Wednesday, February 14, 2007

Back Link Quality Time

Don’t you love it when a conversation with a friend leads you to a new understanding of some old dilemma? This is what happened to me yesterday, during a conversation about quality time and a three year old boy’s ability to make life difficult.

My friend was bemoaning the fact that her son refused to come to the dinner table, eat his dinner, change into his pyjamas, brush his teeth, and wash his face, every evening without making it into a Huge Production. Her three-year old son uses every means of procrastination… whining, ignoring, being belligerent, crying, screaming… wasting the precious time he and his mother have together. This exhausts his mother: who has been at work the whole day.

She just can’t understand what to do about her and her son’s difficulties. She is frustrated by the fact that the two or three hours she gets to spend with her son each day is, in most part, taken up in an endless petty battle and not edifying, playful, fun activities. Three quarters of their time is taken up with bickering and one quarter with cuddle up and read a book time.

And then it hit me… the reason Quality Time is such a farce is because no matter how much or how little time you spend with your children, three quarters of the time is spent “raising” them, and one quarter in pure enjoyment of them. There is just no way to change this balance. You cannot walk into a home to bathed, powdered, and pyjama-wearing children and expect their inner or emotional beings to bathed, powered, or pyjama-wearing. No, their inner child is whiny, stubborn, crying, and needy: relentlessly demanding the three quarter time before settling into the last short moment of pure enjoyment.

P.S. This piece, in no way, is a statement about the pros and cons of working moms versus stay-at-home moms.


Blogger Susanne said...

You know, one problem with this is that we ourselves divide the time into "fun" and "getting the children to do something". Since I've taken a more playful approach to the whole dinner, change into pyjamas and brush teeth things I found that they can be enjoyable too. For the both of us. But what the children resist the most (and we would either) is that we're pushing them somewhere and there only options are coming along or resisting.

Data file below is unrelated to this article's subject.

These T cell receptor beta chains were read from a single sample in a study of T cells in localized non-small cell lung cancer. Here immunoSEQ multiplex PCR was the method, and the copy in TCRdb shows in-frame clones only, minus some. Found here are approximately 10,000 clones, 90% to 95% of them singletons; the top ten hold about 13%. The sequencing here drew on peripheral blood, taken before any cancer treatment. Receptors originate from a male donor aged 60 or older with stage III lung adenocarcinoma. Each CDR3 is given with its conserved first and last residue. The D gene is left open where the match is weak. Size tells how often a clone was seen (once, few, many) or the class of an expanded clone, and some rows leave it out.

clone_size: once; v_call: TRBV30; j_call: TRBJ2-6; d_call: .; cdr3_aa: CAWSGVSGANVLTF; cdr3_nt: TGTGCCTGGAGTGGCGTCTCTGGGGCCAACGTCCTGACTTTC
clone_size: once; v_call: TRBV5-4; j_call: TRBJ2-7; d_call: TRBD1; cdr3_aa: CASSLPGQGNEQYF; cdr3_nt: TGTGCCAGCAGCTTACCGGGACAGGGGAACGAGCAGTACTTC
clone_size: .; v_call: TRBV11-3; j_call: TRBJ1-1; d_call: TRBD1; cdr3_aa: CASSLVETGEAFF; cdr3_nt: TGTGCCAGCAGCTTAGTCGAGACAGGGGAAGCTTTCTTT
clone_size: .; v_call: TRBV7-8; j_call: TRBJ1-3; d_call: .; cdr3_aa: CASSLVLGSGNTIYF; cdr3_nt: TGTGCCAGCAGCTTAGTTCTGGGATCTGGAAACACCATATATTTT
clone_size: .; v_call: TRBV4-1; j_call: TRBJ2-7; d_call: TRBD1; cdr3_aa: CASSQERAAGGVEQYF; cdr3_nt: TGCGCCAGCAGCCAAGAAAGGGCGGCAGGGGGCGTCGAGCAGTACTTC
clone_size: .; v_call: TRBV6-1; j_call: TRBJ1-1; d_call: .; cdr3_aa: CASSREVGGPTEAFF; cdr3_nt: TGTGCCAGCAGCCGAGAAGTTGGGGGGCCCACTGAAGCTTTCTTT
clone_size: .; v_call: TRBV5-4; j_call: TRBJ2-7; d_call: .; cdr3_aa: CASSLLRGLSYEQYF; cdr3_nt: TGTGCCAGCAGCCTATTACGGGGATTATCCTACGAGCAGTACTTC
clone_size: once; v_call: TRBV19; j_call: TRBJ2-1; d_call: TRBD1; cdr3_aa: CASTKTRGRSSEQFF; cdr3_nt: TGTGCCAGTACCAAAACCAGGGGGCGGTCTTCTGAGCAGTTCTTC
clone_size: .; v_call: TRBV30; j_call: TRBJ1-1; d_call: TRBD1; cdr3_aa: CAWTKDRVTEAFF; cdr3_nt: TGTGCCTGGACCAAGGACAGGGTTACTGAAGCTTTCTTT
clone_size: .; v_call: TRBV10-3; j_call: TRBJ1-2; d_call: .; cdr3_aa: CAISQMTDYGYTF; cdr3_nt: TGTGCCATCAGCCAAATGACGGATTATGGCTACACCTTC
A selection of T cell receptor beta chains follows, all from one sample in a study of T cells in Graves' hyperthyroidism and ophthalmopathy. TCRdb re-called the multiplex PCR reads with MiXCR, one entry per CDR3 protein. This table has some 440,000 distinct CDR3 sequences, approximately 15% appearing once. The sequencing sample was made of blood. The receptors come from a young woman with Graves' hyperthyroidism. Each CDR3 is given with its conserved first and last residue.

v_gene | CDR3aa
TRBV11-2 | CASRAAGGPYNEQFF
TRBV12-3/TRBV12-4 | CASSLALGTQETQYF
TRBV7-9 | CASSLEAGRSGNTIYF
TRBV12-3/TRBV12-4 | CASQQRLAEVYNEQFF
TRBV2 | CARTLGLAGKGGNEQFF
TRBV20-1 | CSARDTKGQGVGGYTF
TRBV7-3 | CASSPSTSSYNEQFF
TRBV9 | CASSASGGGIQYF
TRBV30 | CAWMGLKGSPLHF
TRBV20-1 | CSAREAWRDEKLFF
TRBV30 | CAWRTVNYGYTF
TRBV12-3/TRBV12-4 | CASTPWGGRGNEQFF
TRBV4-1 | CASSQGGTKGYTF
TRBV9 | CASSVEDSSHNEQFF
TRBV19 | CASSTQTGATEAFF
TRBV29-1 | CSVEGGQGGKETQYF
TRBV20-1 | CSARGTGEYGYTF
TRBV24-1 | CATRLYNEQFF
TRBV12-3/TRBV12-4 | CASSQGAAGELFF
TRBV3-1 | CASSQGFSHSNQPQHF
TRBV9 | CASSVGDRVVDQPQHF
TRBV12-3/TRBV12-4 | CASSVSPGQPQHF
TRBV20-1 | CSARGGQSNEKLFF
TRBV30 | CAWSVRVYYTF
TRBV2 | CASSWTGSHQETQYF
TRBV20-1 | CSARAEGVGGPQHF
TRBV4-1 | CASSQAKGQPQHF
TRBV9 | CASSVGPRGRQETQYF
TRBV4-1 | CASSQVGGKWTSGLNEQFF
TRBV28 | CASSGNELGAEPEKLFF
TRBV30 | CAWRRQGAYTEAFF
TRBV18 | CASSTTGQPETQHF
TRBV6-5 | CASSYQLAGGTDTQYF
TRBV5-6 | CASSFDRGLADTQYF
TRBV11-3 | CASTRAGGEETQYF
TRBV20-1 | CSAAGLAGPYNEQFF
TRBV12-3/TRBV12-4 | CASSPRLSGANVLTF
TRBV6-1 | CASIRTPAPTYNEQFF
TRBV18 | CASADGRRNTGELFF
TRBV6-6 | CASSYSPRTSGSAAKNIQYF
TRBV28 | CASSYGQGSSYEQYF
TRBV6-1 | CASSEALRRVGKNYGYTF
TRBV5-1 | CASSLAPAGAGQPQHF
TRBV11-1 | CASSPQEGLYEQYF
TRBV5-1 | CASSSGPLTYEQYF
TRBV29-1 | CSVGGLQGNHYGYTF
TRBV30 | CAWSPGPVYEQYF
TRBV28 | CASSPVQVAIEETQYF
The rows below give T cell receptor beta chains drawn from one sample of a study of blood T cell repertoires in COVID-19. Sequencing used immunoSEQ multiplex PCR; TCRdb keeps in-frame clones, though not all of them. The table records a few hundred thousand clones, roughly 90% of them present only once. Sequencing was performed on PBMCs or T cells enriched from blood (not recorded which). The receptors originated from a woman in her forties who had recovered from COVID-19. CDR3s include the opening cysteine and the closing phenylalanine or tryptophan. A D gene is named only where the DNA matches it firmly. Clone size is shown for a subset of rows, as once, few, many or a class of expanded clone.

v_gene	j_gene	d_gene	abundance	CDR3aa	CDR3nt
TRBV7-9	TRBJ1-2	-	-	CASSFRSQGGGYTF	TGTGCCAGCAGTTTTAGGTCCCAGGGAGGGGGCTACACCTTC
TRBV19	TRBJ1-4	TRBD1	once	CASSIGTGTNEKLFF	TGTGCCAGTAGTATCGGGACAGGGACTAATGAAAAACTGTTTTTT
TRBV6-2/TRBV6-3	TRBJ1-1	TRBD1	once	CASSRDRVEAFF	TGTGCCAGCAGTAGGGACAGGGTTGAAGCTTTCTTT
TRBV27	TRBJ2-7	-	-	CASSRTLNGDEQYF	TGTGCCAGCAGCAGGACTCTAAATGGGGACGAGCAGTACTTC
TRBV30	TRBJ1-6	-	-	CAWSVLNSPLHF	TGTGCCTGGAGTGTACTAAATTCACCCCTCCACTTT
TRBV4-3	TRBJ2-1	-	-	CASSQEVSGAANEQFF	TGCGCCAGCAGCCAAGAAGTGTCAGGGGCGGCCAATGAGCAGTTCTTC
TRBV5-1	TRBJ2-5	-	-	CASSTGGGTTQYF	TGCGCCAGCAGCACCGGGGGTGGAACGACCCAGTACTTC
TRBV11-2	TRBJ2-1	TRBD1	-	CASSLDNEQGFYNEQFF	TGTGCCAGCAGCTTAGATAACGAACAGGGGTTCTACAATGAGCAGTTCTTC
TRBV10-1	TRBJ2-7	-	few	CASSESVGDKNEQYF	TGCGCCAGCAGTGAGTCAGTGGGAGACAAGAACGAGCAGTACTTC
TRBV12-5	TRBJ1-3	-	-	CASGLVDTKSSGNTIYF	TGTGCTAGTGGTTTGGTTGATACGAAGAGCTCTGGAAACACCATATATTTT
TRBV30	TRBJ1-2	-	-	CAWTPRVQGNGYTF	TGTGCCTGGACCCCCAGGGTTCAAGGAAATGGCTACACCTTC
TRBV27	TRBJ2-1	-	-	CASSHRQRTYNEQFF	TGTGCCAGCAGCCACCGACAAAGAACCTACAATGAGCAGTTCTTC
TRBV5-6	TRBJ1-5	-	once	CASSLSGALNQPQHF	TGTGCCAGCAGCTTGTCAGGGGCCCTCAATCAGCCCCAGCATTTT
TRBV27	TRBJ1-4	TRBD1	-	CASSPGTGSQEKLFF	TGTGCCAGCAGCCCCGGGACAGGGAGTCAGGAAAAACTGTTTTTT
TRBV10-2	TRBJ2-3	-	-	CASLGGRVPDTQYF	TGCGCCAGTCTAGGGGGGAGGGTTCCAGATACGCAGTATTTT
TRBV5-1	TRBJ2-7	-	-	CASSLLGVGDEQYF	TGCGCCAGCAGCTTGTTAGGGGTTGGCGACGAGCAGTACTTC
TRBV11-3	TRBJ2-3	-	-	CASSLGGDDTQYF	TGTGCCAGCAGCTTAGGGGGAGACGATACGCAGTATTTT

But then my answer might have to do with the fact that my son just turned four and the whole battling every step I do has receded a bit. On the other hand the talking pyjamas and singing toothbrush has helped him motivated too. (I make them talk and sing like sock puppets...)

14 February, 2007 13:30  
Blogger lia from luebeck, germany said...

Susanne, you are so right about parents tendency to define activities between obligatory or enjoyable (and thus worthy of our precious time). Even if we do find ways to mix things around, there just is a lot of plodding along to be done.

Which shouldn't be so surprising, should it? It is like this in many relationships... there is a lot of treading water to do before you can just find the current and go with its flow.

14 February, 2007 18:24  
Anonymous bindi said...

A great topic. I like your imagery, Lia - treading water and going with the flow. I am thinking the metaphor through, just for fun. There are different ways to tread water, as Susanne pointed out. But you need to be in the water before you ever get to go with the flow. Spending time with and interacting with your kids either when you are attending to their needs or doing stuff you both think is fun all works towards building strong relationships.

Personally, I don't care if my children don't bath every night and I figure if you hold out on the junk food and only supply healthy stuff, then they can pretty much eat when they want when they're little - some a grazers and some go for the bigger meals like adults - what difference does it make?

29 March, 2007 00:59  

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